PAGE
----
August 2, 2013


Sydney has so many tourist activities for the visitor and local residents, it’s often hard to choose between those not to be missed places to visit, especially when time is limited.

Apart from the “Visitor Must Do List” attractions of climbing the harbour bridge, exploring the Opera House, taking a ferry to Manly, visiting Taronga Park Zoo and a day away at the Blue Mountains, squeezing other events into a full itinerary proves to be a real dilemma when there are several places to choose from, each with their own merits as to why time and money should be spent to experience them.

For those visitors who are time poor and want to experience a unique and beautiful part of Sydney which they probably would not explore on their own, Sydney Coast Walks have put together a three hour tour which will showcase the true beauty of the Sydney Harbour foreshore up close and provide an interesting insight into the history of the Watsons Bay area, The Gap and South Head, the gateway to the harbour. www.sydneycoastwalks.com.au

Visit Camp Cove beach where the Aboriginal Birrabirragal mob met the sailors of the First Fleet commanded by England’s Captain Arthur Phillip.  Local guides will share stories of South Head’s shipwrecks that led to one of Australia’s first lighthouses being built.

With no more than twelve guests in each tour, the walking pace allows plenty of time for discovery and photographs.  The tour commences at Sydney’s Circular Quay with a ferry ride across the harbour to Watsons Bay.  After departing the ferry wharf area with its famous beach side fish restaurants and a short walk past the historic wooden fisherman’s cottages, now all restored to luxurious splendour, the tour passes through the Sydney Harbour National Park where visitors will see fabulous views looking back towards the city before walking on to South Head and The Gap.

Whist on the tour, visitors may be lucky enough to see whales as they migrate along the coastline during June to October. The Gap is one of the best land vantage points to spot whales.

For those visitors who have a little bit more time, Sydney Coast Walks, which is a family owned business, also runs full day and overnight hiking tours through Sydney’s national parks.  On these tours, they supply and carry all the food and equipment, so the visitor can experience the beauty and diversity of the walking tours without the burden of a heavy pack.  Their knowledge of coastal areas means they can lead you off the beaten track to hidden and lesser known places.  The tour groups are small so you can benefit from the personalised attention.   Sandra Tiltman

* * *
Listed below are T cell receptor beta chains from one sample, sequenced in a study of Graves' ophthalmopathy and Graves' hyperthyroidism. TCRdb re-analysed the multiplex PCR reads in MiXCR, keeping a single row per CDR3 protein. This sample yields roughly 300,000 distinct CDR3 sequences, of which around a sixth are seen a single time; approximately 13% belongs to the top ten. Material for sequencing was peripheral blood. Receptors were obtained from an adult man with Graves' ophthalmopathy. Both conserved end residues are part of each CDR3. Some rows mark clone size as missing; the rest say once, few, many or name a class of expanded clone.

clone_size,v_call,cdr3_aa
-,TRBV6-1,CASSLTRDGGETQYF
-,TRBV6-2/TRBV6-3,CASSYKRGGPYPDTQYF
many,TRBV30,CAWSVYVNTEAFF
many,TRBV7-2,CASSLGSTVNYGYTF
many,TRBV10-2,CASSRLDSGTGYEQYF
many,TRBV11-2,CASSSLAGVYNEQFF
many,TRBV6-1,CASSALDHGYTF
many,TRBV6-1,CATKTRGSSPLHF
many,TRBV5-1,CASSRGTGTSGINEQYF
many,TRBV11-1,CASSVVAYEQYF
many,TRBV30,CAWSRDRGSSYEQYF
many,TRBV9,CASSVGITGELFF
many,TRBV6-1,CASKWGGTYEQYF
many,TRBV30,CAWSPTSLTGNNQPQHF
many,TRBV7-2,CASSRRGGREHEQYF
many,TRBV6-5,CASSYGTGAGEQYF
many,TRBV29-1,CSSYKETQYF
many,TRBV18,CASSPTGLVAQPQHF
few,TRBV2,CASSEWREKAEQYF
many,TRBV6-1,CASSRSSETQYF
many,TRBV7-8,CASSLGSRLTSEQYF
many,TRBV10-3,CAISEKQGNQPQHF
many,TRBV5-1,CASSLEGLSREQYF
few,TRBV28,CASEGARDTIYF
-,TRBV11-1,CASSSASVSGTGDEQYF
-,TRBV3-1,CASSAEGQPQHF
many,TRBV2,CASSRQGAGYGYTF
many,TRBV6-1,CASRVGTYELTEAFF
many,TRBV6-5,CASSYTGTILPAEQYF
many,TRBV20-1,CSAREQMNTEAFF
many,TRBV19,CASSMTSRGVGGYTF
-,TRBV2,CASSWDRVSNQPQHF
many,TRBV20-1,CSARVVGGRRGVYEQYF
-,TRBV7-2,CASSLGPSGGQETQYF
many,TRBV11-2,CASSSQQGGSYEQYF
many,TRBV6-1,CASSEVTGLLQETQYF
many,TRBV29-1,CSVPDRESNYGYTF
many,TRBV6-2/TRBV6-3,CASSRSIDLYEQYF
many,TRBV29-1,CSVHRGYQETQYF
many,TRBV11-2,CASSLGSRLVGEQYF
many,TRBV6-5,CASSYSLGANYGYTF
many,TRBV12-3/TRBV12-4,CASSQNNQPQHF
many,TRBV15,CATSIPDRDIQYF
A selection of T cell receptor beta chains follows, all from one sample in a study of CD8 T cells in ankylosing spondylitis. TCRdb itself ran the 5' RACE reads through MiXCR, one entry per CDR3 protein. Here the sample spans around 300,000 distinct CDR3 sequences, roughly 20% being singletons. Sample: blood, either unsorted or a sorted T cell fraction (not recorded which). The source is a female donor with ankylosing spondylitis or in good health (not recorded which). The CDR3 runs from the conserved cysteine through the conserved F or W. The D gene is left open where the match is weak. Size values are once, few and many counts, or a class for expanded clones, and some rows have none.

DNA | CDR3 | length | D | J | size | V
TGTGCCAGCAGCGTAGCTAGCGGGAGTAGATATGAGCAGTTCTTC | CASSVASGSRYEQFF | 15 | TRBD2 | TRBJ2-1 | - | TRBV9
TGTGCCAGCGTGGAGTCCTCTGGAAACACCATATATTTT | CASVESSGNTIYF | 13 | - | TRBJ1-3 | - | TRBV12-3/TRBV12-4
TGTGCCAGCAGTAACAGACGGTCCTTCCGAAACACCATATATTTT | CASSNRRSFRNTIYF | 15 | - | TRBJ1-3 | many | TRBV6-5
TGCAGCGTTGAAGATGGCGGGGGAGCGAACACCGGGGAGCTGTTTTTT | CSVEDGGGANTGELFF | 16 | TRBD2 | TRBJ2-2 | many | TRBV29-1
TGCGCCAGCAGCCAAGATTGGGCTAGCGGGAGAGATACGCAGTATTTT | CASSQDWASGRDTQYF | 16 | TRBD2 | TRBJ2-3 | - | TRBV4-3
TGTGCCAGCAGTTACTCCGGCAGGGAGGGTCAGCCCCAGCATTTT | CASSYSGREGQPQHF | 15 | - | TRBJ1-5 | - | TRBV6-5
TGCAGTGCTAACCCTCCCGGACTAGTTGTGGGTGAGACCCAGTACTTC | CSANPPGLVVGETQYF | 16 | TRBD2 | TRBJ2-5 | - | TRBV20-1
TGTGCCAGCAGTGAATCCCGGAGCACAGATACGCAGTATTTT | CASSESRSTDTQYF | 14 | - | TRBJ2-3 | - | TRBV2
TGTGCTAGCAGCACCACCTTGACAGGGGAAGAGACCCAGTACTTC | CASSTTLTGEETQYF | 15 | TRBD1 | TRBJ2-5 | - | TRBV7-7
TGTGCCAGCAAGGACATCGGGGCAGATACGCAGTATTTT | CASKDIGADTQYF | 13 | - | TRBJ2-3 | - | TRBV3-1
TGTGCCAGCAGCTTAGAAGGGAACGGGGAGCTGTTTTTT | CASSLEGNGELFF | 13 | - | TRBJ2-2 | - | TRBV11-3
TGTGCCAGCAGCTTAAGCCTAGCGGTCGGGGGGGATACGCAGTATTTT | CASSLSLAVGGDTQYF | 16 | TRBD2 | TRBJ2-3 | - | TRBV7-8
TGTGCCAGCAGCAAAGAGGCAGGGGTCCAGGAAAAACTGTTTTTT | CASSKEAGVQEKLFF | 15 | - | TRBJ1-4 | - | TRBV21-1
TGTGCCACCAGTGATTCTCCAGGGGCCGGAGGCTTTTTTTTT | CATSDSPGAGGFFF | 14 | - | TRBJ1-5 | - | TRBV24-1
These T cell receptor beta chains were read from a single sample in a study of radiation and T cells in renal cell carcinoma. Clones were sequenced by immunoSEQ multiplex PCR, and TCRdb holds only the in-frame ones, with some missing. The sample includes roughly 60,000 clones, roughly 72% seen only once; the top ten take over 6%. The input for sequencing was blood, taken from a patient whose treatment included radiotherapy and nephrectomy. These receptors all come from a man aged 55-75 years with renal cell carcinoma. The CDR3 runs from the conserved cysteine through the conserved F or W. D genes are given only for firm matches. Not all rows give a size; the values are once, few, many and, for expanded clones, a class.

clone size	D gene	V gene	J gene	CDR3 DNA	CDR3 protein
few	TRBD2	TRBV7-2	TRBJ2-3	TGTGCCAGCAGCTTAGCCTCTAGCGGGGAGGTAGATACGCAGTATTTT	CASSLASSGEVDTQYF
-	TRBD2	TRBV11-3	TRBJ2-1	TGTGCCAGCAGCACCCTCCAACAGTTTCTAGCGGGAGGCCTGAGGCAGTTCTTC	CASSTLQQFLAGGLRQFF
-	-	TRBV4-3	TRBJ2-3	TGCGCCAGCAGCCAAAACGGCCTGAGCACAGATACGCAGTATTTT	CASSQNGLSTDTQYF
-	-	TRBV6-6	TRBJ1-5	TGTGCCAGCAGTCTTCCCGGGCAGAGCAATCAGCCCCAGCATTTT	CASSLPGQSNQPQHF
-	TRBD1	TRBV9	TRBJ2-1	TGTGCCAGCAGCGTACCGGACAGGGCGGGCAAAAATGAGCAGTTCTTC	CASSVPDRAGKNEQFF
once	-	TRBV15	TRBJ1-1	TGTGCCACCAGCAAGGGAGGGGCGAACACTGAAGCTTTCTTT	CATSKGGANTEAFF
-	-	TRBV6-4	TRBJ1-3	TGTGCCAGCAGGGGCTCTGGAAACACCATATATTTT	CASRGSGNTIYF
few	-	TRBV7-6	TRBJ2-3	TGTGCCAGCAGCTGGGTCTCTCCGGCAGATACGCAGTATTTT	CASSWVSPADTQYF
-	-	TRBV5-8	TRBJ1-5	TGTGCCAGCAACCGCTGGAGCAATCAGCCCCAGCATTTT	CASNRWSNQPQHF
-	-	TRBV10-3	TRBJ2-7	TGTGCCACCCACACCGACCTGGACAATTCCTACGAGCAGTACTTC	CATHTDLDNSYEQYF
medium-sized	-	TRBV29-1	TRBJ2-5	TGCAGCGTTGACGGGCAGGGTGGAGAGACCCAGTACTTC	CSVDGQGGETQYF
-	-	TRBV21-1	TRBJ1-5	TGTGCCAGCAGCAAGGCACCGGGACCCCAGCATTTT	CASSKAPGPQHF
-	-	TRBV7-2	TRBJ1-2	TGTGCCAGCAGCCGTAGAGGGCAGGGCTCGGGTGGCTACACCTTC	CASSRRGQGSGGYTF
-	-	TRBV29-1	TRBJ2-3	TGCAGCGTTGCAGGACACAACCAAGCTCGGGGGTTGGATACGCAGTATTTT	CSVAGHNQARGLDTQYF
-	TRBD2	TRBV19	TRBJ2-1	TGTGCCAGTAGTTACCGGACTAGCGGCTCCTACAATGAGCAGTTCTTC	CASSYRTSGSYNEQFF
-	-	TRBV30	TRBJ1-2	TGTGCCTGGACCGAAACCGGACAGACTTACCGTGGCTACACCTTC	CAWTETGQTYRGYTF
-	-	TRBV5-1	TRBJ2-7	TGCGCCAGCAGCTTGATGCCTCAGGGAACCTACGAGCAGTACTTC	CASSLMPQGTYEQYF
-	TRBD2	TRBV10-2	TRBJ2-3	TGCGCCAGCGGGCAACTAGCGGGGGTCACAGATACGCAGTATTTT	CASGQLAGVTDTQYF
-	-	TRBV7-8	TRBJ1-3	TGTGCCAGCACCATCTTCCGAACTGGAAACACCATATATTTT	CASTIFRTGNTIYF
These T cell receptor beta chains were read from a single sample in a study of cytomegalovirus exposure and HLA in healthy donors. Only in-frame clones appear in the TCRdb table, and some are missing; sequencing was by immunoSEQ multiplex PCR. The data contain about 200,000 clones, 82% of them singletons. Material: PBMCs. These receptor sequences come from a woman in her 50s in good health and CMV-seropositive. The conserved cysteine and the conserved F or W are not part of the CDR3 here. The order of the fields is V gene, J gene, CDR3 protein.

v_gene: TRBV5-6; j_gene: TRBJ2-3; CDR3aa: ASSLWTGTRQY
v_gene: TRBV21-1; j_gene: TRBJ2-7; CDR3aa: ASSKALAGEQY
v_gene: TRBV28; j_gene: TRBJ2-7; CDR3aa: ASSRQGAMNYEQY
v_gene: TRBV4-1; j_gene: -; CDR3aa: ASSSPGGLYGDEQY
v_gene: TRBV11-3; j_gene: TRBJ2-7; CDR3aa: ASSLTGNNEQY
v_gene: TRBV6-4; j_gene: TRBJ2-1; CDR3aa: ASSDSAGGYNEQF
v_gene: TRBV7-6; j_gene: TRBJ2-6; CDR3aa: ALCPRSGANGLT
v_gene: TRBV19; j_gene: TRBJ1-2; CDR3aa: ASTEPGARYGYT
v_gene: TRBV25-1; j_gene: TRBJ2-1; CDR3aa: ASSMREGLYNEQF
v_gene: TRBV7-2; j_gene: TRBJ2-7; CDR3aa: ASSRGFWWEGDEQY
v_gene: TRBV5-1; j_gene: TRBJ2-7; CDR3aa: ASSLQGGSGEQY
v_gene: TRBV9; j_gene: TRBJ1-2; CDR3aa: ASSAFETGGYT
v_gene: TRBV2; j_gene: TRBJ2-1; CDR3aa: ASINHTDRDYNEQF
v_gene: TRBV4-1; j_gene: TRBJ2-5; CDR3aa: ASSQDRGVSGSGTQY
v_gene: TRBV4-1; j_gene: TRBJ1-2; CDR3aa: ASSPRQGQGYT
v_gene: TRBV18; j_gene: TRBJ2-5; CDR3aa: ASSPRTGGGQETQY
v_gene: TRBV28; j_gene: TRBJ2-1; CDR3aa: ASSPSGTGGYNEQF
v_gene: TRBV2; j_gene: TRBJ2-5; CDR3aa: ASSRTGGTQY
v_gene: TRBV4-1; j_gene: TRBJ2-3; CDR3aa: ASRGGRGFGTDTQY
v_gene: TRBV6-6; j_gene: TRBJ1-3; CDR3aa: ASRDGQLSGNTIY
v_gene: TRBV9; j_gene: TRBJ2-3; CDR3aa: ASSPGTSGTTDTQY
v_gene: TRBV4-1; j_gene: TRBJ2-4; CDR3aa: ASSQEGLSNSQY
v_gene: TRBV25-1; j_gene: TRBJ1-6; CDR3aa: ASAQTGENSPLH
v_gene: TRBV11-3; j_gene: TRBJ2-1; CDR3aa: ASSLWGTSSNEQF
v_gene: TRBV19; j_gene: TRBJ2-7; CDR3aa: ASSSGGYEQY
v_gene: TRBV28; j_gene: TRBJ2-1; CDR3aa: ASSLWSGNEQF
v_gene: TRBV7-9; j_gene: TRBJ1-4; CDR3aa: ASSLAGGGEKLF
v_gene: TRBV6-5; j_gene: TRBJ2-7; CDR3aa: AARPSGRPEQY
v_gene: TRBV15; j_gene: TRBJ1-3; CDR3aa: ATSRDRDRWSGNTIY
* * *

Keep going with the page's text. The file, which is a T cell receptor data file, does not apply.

August 2, 2013

Don_Pasquale_SW13_339Set in the Rome of the early 1950s, around the time of the enchanting film Roman Holiday, Opera Australia’s winter season production of Don Pasquale, Donizetti’s celebrated comic opera, is delightful.  With its lyrical arias, warm and bright Italian street scenes, beautiful costumes and elegant sets complete with the latest in ultra chic 1950s furnishings, this opera is a visual treat.

One of Donizetti’s last operas, Don Pasquale is directed by Australian Roger Hodgman with designer Richard Roberts and lighting whiz Matt Scott.  Distinguished bass Conal Coad, with his well‐honed comedy and renowned vocal artistry, drives the action in the title role.  The versatile ensemble stars soprano Rachelle Durkin, tenor Ji‐Min Park and baritone Andrew Jones.  Don Pasquale is conducted by Guillaume Tourniaire, the former chief conductor of Prague State Opera.

The comic plot centres on Don Pasquale, an elderly miser, who takes it into his head to disinherit his uppity nephew Ernesto (in love with Norina) by marrying and producing an heir.  He asks his doctor to find him a suitable match.  A marriage contract is hastily drawn up by the cunning Dr Malatesta between Don Pasquale and Malatesta’s ‘sister’ (the disguised Norina of course).  With the ink barely dry, the shy and demure bride begins to create so much havoc that the groom is only too happy to pay to get rid of her.

Much merriment and misadventure ensues until the eventual reversal of fortune when Don Pasquale gives the young couple his blessing.

Sung in Italian, with English surtitles, Don Pasquale is performed in the Joan Sutherland Theatre at Sydney Opera House until Thursday 15 August 2013.    Sandra Tiltman